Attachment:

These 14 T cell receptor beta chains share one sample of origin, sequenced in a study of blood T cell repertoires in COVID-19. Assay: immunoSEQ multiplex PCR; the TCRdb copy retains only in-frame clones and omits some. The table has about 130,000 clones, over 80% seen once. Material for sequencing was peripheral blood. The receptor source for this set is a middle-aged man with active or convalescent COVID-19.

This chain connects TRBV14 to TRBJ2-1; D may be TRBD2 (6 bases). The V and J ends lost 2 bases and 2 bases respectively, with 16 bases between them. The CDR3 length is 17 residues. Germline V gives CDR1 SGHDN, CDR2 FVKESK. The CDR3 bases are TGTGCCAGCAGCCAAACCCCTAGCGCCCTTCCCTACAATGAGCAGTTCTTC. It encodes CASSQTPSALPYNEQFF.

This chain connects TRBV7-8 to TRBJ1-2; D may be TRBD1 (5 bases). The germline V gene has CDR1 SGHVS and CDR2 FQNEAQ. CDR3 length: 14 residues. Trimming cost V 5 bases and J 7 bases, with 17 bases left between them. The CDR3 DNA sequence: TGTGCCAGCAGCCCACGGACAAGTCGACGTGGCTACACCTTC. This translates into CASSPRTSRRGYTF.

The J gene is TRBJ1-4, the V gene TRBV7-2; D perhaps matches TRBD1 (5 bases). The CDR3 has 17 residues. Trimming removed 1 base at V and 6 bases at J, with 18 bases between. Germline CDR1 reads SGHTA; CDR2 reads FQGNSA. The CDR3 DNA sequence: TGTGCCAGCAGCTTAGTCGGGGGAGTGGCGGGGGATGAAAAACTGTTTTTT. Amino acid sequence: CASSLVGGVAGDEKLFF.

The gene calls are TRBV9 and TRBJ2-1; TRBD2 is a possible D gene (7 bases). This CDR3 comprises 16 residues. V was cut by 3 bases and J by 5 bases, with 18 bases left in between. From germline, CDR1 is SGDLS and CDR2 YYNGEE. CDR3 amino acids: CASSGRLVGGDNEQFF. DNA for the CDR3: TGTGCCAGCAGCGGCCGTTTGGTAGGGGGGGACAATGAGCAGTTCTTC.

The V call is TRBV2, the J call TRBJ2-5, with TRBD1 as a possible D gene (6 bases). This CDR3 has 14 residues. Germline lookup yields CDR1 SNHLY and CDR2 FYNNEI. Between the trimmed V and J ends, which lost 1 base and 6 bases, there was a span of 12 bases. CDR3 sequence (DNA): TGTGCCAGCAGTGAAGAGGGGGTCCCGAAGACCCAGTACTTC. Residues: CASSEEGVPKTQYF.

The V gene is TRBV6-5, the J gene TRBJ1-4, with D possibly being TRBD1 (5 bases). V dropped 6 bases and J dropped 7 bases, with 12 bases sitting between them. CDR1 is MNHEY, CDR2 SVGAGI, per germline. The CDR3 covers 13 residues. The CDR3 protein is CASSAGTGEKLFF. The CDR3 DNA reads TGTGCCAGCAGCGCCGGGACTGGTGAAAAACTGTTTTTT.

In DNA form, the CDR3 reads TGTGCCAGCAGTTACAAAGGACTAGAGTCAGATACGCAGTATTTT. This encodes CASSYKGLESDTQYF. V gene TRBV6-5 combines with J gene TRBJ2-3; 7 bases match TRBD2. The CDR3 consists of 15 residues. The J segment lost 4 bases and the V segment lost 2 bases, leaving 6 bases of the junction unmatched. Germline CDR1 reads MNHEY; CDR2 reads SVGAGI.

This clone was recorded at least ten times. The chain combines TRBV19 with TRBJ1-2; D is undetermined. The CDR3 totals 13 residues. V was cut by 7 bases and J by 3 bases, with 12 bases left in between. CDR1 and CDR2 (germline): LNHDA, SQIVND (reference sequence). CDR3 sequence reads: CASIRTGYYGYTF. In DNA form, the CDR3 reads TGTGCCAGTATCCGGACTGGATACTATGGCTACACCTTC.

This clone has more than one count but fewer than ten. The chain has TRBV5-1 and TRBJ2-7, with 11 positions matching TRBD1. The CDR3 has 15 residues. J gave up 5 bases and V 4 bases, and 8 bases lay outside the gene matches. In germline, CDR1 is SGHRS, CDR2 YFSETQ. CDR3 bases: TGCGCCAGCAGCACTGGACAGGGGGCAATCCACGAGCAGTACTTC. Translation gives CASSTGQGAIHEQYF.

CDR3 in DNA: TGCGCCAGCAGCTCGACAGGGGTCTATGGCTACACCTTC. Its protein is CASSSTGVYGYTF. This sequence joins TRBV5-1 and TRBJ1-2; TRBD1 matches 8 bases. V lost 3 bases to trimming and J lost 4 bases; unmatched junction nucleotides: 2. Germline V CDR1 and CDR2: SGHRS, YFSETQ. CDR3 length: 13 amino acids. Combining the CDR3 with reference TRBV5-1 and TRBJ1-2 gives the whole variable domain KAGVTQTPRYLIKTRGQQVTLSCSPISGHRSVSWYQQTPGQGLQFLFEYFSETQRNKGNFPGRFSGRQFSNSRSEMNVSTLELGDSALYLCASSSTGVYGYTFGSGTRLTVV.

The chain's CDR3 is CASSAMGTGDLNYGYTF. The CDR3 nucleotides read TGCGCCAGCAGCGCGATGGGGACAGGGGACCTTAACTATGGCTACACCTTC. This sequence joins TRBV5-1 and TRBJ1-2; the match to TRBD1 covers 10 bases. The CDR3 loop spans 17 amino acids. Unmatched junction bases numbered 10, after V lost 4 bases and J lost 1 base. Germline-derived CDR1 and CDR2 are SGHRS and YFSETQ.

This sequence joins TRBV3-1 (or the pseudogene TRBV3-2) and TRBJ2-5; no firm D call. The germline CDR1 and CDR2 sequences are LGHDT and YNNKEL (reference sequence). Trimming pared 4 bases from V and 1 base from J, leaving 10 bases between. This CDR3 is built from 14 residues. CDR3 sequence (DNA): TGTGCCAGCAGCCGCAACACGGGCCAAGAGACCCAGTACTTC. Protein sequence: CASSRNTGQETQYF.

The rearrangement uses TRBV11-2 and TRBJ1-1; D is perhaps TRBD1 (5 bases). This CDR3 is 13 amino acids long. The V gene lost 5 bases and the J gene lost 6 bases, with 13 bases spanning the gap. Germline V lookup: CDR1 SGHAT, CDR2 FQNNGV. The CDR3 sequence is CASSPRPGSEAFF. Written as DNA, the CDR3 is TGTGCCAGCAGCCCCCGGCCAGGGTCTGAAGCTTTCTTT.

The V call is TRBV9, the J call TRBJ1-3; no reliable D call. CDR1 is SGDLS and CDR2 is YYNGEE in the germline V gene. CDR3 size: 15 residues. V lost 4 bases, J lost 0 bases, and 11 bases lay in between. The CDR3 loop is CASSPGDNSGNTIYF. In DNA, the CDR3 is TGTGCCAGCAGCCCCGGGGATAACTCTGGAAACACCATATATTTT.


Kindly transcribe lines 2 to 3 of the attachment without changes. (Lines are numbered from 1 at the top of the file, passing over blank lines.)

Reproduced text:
This chain connects TRBV14 to TRBJ2-1; D may be TRBD2 (6 bases). The V and J ends lost 2 bases and 2 bases respectively, with 16 bases between them. The CDR3 length is 17 residues. Germline V gives CDR1 SGHDN, CDR2 FVKESK. The CDR3 bases are TGTGCCAGCAGCCAAACCCCTAGCGCCCTTCCCTACAATGAGCAGTTCTTC. It encodes CASSQTPSALPYNEQFF.

This chain connects TRBV7-8 to TRBJ1-2; D may be TRBD1 (5 bases). The germline V gene has CDR1 SGHVS and CDR2 FQNEAQ. CDR3 length: 14 residues. Trimming cost V 5 bases and J 7 bases, with 17 bases left between them. The CDR3 DNA sequence: TGTGCCAGCAGCCCACGGACAAGTCGACGTGGCTACACCTTC. This translates into CASSPRTSRRGYTF.